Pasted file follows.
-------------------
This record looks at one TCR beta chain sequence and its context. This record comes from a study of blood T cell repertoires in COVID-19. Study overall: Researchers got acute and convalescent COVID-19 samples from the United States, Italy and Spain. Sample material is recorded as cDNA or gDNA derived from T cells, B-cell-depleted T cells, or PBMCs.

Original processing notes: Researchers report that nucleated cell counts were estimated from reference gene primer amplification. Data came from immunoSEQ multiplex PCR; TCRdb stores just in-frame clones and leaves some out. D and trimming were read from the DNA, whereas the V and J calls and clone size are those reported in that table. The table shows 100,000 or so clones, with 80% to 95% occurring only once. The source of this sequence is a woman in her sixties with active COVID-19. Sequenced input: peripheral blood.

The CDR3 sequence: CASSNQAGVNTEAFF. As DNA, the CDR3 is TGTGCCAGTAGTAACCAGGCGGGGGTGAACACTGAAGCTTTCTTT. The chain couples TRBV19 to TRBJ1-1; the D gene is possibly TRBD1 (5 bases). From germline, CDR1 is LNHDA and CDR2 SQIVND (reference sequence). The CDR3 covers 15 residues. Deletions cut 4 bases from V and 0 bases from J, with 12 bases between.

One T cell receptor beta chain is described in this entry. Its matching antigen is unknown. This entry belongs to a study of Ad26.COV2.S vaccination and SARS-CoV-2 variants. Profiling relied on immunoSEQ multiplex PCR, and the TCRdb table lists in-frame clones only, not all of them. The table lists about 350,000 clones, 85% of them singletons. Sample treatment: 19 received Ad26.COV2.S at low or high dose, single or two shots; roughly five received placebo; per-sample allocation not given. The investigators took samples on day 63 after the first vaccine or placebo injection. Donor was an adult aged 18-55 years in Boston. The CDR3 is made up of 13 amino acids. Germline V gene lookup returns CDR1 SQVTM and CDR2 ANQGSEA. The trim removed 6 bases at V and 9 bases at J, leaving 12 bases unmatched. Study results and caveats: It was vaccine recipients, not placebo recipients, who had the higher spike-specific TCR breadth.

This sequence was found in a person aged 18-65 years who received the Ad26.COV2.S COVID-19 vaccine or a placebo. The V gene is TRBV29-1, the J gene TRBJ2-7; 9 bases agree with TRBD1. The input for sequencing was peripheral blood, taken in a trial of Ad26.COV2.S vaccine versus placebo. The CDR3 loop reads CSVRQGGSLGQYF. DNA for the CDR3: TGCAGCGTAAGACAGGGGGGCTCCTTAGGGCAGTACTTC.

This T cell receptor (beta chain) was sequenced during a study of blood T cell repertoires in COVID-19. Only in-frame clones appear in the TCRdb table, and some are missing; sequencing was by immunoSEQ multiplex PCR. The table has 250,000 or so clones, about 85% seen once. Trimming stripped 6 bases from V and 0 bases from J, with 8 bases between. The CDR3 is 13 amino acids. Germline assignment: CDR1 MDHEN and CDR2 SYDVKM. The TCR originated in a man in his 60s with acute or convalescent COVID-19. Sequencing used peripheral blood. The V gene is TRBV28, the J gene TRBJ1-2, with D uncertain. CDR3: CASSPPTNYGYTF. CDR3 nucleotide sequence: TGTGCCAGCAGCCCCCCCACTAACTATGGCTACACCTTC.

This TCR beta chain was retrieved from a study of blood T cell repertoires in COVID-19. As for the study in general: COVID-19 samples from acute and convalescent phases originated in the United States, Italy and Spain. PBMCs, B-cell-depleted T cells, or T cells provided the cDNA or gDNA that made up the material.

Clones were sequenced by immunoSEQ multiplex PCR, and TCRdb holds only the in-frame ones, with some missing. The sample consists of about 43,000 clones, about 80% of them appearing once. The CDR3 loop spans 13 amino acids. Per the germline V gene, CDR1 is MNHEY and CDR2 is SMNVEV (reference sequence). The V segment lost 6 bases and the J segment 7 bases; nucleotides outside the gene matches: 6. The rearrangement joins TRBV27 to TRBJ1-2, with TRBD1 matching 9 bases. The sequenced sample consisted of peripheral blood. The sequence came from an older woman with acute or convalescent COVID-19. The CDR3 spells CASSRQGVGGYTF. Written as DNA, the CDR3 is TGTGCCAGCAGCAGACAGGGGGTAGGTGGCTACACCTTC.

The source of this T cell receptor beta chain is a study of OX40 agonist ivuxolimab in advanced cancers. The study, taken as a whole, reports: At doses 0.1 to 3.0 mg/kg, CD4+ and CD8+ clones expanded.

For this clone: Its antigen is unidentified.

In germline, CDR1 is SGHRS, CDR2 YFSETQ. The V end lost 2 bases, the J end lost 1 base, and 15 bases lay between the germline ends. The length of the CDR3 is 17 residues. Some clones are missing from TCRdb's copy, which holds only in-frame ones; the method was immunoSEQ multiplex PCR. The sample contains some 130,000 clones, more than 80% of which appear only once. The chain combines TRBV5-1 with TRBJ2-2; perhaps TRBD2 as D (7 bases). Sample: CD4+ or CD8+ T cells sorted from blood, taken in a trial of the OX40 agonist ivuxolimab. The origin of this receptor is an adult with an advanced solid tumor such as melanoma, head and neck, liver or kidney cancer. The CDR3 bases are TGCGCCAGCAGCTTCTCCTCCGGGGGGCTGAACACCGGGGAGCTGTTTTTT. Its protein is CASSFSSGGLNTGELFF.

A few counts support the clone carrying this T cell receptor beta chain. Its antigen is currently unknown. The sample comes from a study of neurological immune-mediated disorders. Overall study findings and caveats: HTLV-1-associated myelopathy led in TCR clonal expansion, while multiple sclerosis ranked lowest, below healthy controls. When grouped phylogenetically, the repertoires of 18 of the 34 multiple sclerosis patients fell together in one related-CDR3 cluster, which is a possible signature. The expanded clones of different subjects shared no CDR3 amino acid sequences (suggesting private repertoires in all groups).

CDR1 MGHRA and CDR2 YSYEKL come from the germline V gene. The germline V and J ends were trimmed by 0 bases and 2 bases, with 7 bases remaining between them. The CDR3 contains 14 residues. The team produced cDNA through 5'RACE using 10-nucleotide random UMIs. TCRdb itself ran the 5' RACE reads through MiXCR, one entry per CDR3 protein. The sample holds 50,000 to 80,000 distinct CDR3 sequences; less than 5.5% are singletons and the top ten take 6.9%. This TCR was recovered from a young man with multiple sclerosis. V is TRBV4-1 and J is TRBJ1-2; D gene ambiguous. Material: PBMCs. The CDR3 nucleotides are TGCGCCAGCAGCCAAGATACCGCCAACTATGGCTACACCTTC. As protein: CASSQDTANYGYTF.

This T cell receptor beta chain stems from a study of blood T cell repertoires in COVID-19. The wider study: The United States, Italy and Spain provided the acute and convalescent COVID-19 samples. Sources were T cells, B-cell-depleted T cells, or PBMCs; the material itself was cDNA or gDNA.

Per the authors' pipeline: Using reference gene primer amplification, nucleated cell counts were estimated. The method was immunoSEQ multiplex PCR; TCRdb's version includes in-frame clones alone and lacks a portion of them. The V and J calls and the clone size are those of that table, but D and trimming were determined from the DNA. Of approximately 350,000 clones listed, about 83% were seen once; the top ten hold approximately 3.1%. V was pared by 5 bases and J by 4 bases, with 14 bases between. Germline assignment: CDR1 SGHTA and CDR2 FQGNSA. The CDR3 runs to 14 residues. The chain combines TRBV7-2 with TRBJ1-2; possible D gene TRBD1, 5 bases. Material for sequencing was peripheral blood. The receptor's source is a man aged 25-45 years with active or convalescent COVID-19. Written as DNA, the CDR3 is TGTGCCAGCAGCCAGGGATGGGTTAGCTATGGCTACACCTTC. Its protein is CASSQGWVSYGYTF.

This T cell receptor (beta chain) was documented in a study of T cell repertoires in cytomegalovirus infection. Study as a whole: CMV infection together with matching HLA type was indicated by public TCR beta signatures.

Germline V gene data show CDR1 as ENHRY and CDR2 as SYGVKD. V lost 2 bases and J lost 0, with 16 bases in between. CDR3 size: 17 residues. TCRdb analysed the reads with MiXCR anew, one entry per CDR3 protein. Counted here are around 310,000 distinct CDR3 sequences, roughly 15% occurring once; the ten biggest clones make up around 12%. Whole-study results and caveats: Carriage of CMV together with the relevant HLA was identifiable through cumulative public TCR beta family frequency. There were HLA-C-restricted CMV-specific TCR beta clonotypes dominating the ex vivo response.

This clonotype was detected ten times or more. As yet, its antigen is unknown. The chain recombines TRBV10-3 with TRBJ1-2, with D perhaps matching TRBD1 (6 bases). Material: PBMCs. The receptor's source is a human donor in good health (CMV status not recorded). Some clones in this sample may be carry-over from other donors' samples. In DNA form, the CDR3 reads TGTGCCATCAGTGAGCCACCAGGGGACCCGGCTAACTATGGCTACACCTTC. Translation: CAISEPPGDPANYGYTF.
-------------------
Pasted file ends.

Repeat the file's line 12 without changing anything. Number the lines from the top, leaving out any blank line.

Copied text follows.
A few counts support the clone carrying this T cell receptor beta chain. Its antigen is currently unknown. The sample comes from a study of neurological immune-mediated disorders. Overall study findings and caveats: HTLV-1-associated myelopathy led in TCR clonal expansion, while multiple sclerosis ranked lowest, below healthy controls. When grouped phylogenetically, the repertoires of 18 of the 34 multiple sclerosis patients fell together in one related-CDR3 cluster, which is a possible signature. The expanded clones of different subjects shared no CDR3 amino acid sequences (suggesting private repertoires in all groups).